They’re Slightly Richer than Churchmice
Out of all the homeschool myths, this is one with a grain of truth:
Uneducated people don’t realize the value of education. So they tend to homeschool their children more. And then homeschool moms are all stay-at-home moms so they don’t earn extra income for their family either.
Homeschool families tend to survive with only one breadwinner. They do this because they see value in personally investing in their children’s education.
And yes, having only one breadwinner means there is a huge loss of income.
But, while homeschool families often do earn less than the average wage-earner, they don’t earn much less or don’t earn less at all in some cases.
And this is why I’d classify this one as a homeschool myth.
They Have No Life Skills
The argument for this homeschool myth runs something like this:
If children are stuck at home all day, how are they going to learn about real life? After all, you need to get into the world to be able to develop life skills, don’t you.
This one might address two issues. Firstly, we want children to have practical skills (like money skills, or handyman skills). Secondly, we want our children to be socialized. The socialization question has been dealt with in Homeschool Myth #1.
But, we’ll deal with the practical skills question here. And I’ll start with my husband’s complaint about his school experience.
He complained that (even though he went to a top grammar school which cost his parents a mini fortune) he learned very few practical skills.
By the time my husband had finished his education, he couldn’t use a drill, had never used a hammer, and didn’t know anything about practical money skills. He also only had very basic cooking skills.
And (I’d argue this is very important), he didn’t know the difference between a duck and a goose.
My homeschool education taught me all this and much more. This is because we spent time with my father who taught us many handyman skills. We had a garden where we grew vegetables and learned the names of various flora and fauna.
We also kept animals as pets, or as food sources (such as chickens).
My parents also taught me how to efficiently cook, sew and clean.
But, there’s no way I would have had time to learn all this if I’d gone to school.
There’s No Way Homeschoolers Are Going to Harvard
This is one of the homeschool myths that put many parents off homeschooling:
If you don’t go to school, you won’t be able to get an end of school year certificate. And if you don’t get that, you won’t be able to get into college. Or do tertiary education.
While this may have been true a few decades ago, it is very easy to enter college these days. This is because there is a myriad of pathways you can take to get a tertiary education.
My two brothers and I entered college using three different pathways.
And this was 10 years ago.
Tertiary education is a lot more accessible these days.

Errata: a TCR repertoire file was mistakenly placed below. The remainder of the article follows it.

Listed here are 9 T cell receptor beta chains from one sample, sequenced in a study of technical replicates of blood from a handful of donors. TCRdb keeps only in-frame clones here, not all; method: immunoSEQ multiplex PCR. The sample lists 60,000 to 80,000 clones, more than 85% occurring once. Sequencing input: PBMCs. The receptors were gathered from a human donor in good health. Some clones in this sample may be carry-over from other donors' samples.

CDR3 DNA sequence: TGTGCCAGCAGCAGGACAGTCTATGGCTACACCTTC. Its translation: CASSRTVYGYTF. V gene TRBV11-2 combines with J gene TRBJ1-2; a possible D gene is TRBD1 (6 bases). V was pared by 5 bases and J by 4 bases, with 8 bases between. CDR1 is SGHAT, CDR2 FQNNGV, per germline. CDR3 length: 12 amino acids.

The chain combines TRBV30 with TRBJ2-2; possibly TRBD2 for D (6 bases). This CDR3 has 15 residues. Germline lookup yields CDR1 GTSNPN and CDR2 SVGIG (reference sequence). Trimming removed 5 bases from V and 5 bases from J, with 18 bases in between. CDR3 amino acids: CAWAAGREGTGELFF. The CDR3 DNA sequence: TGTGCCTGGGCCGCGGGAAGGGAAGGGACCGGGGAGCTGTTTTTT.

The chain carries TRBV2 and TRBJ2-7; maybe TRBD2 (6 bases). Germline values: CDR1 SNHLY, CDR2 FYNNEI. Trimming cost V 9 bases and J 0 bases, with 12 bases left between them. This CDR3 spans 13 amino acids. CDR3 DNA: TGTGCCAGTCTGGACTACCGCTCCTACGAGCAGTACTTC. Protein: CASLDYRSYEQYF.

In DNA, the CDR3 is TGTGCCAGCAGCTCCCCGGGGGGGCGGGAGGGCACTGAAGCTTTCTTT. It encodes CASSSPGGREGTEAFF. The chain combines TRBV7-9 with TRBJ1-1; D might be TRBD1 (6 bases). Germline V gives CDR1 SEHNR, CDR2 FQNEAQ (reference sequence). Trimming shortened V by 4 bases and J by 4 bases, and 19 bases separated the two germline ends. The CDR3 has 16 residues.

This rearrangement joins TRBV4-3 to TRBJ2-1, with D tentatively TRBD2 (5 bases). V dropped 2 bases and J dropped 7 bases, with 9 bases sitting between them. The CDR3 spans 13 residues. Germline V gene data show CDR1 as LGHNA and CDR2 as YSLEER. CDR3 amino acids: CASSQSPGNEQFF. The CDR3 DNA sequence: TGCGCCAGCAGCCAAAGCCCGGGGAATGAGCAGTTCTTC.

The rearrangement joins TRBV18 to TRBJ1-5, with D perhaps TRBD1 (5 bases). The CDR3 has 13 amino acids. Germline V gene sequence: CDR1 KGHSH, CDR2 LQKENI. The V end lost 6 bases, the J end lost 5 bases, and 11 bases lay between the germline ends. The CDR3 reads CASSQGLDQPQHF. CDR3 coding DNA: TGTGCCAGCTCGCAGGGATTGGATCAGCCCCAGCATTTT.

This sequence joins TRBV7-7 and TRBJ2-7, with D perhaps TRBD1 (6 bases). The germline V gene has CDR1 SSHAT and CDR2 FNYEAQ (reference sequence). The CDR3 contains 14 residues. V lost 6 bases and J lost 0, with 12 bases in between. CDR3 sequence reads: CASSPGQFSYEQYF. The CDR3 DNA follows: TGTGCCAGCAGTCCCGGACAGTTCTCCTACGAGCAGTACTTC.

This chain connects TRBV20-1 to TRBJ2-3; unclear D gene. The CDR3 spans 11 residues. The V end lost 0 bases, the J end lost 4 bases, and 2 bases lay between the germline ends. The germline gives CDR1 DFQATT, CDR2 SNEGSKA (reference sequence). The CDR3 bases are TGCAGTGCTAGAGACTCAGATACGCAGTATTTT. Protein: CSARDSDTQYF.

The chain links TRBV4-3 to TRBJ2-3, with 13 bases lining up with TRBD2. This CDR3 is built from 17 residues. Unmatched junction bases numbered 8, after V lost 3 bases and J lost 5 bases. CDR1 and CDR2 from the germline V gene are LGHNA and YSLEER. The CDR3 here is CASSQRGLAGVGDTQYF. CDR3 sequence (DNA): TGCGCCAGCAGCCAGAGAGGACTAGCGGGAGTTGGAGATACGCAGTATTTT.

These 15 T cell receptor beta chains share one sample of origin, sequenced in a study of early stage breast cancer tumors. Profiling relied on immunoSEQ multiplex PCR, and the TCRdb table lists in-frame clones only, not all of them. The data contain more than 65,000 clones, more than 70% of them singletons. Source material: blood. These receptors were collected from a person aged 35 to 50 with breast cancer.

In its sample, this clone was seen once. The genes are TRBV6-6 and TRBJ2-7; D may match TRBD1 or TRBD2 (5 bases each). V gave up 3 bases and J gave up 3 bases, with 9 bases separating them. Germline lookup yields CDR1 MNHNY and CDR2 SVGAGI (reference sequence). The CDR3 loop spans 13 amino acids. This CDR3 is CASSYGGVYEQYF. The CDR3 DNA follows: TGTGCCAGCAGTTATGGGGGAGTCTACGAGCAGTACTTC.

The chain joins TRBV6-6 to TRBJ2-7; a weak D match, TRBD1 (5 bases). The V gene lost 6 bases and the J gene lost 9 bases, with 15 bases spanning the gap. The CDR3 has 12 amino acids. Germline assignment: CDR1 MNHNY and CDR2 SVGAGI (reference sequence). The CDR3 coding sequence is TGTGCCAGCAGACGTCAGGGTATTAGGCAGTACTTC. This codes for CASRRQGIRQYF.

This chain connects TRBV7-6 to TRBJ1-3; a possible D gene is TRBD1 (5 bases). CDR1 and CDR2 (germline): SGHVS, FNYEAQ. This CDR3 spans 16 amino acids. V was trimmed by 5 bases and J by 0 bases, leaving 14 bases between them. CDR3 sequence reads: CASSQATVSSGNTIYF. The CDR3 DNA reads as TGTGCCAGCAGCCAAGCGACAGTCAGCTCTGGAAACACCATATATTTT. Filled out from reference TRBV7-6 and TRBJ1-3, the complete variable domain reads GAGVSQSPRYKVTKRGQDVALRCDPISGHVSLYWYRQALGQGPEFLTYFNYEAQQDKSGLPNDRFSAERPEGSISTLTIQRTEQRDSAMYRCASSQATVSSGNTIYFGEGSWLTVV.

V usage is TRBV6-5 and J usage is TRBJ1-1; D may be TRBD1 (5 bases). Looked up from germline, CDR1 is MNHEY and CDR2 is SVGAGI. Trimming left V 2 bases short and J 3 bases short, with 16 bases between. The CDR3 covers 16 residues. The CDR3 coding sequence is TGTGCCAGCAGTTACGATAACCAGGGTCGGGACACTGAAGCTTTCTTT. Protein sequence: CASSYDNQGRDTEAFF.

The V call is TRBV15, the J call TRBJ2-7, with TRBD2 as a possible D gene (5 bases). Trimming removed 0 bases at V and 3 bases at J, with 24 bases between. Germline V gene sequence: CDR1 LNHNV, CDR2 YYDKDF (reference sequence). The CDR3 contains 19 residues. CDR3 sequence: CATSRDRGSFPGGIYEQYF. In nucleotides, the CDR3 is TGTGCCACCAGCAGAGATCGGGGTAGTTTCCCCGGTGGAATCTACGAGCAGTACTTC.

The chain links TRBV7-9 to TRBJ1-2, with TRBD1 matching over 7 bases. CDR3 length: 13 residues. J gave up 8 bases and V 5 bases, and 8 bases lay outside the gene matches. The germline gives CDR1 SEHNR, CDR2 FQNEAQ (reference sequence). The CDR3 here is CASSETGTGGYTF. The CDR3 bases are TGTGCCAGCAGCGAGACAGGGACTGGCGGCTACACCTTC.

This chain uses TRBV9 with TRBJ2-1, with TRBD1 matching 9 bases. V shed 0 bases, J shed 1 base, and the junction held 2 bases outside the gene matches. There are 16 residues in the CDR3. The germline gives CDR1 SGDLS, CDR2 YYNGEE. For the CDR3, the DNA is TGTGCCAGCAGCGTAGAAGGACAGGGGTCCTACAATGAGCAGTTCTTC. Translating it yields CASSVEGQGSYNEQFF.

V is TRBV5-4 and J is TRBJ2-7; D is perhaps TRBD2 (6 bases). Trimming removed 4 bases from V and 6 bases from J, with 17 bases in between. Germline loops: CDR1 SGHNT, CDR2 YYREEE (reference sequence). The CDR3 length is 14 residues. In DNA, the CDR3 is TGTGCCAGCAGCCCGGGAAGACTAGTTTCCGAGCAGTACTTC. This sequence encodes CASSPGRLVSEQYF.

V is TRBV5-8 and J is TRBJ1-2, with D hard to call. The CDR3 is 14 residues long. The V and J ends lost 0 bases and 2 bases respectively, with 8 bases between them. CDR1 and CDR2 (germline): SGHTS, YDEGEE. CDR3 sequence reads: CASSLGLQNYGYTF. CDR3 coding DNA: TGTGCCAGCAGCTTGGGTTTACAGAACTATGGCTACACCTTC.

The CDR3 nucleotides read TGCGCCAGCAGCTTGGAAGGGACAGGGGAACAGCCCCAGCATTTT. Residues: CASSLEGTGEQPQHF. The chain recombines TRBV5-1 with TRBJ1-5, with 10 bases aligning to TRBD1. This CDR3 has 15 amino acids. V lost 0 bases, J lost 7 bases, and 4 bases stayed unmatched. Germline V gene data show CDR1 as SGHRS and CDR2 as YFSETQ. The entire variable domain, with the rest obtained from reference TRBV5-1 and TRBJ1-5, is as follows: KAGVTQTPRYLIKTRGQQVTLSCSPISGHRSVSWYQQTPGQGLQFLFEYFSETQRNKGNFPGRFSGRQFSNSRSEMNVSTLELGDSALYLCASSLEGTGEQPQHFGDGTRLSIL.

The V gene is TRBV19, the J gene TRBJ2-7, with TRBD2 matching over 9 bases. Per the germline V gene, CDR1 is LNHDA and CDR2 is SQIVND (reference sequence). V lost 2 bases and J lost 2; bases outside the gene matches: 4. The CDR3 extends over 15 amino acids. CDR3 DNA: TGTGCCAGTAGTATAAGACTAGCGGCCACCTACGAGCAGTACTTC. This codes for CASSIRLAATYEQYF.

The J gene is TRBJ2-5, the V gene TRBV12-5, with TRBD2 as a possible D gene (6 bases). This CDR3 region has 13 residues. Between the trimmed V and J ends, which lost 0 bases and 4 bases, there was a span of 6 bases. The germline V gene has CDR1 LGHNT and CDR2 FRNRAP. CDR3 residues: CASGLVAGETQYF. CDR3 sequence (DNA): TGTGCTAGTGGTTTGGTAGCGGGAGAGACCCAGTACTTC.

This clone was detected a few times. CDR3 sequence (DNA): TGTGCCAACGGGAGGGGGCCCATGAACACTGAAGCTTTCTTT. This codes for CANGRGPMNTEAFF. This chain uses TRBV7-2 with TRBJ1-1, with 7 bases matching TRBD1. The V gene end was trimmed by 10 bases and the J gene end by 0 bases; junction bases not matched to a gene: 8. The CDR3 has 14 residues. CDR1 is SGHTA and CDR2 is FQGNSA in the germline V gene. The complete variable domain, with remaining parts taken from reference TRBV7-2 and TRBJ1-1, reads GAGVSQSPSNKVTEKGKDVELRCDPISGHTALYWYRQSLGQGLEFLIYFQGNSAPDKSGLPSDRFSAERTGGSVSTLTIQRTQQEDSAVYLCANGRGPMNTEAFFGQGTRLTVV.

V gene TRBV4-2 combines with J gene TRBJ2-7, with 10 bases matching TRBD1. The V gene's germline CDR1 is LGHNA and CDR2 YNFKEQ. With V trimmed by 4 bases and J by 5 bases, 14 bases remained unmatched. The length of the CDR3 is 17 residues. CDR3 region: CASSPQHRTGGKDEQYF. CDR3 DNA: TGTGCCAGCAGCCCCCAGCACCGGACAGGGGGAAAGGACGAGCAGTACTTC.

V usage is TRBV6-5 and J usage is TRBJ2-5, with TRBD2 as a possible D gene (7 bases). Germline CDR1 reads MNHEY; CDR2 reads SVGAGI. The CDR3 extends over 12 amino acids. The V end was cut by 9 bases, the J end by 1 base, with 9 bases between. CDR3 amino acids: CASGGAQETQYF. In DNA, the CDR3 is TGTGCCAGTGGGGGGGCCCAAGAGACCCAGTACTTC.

Perhaps this is because colleges seem to be more about making money and less about teaching students proficiently.
(BTW, I DON’T recommend college for homeschool graduates…do this instead. It’s way better.)
And as far as Harvard goes, homeschoolers are prefered and welcomed with open arms! This is because they usually have an amazing portfolio due to their free time.
As such, Harvard is as easy (or easier) to enter for homeschoolers these days.
Parents Can’t Teach – You Need a Real Teacher
The argument on this one goes something like this
If your parent teaches you, how can you learn anything properly? After all, they’re not certified. And some aren’t even decently educated. Besides, who are these homeschool parents to think they can do a better job of teaching compared to certified teachers???
Sadly, this line of thinking fails to recognize the amazing brains children are born with. Kids can learn most things themselves thanks to:
- and other influential people around them.
I was homeschooled myself, and I learned how to spell from the mountain of books we got from the library each week and my curriculum books.
My parents taught me about financial matters, but we also learned a lot about money from books we borrowed from the library.
And if you think you need special qualifications to homeschool, that isn’t true either.
My parents are a great example of this being untrue. My brothers did law and architecture degrees and worked successfully in these fields while I did a medical science degree and a year of medicine…all this with parents who didn’t have teaching or education degrees.
One thing my Mom and Dad had in spades, though, was love and patience. They always encouraged us and I believe this encouragement is what has enabled us to be where we are now.
Conclusion: Debunking Homeschool Myths
Thankfully, many people realize the common homeschool myths that have done the rounds over the last few decades can’t be true. This is due to excellent blogs and journalism which has dispelled these myths over time. Now home education isn’t a scary option. Instead, it’s becoming a valid choice for parents who are unhappy with their children’s education in school or think they can teach their children better than the schools can. If you’re interested in homeschooling, check out how to get started here.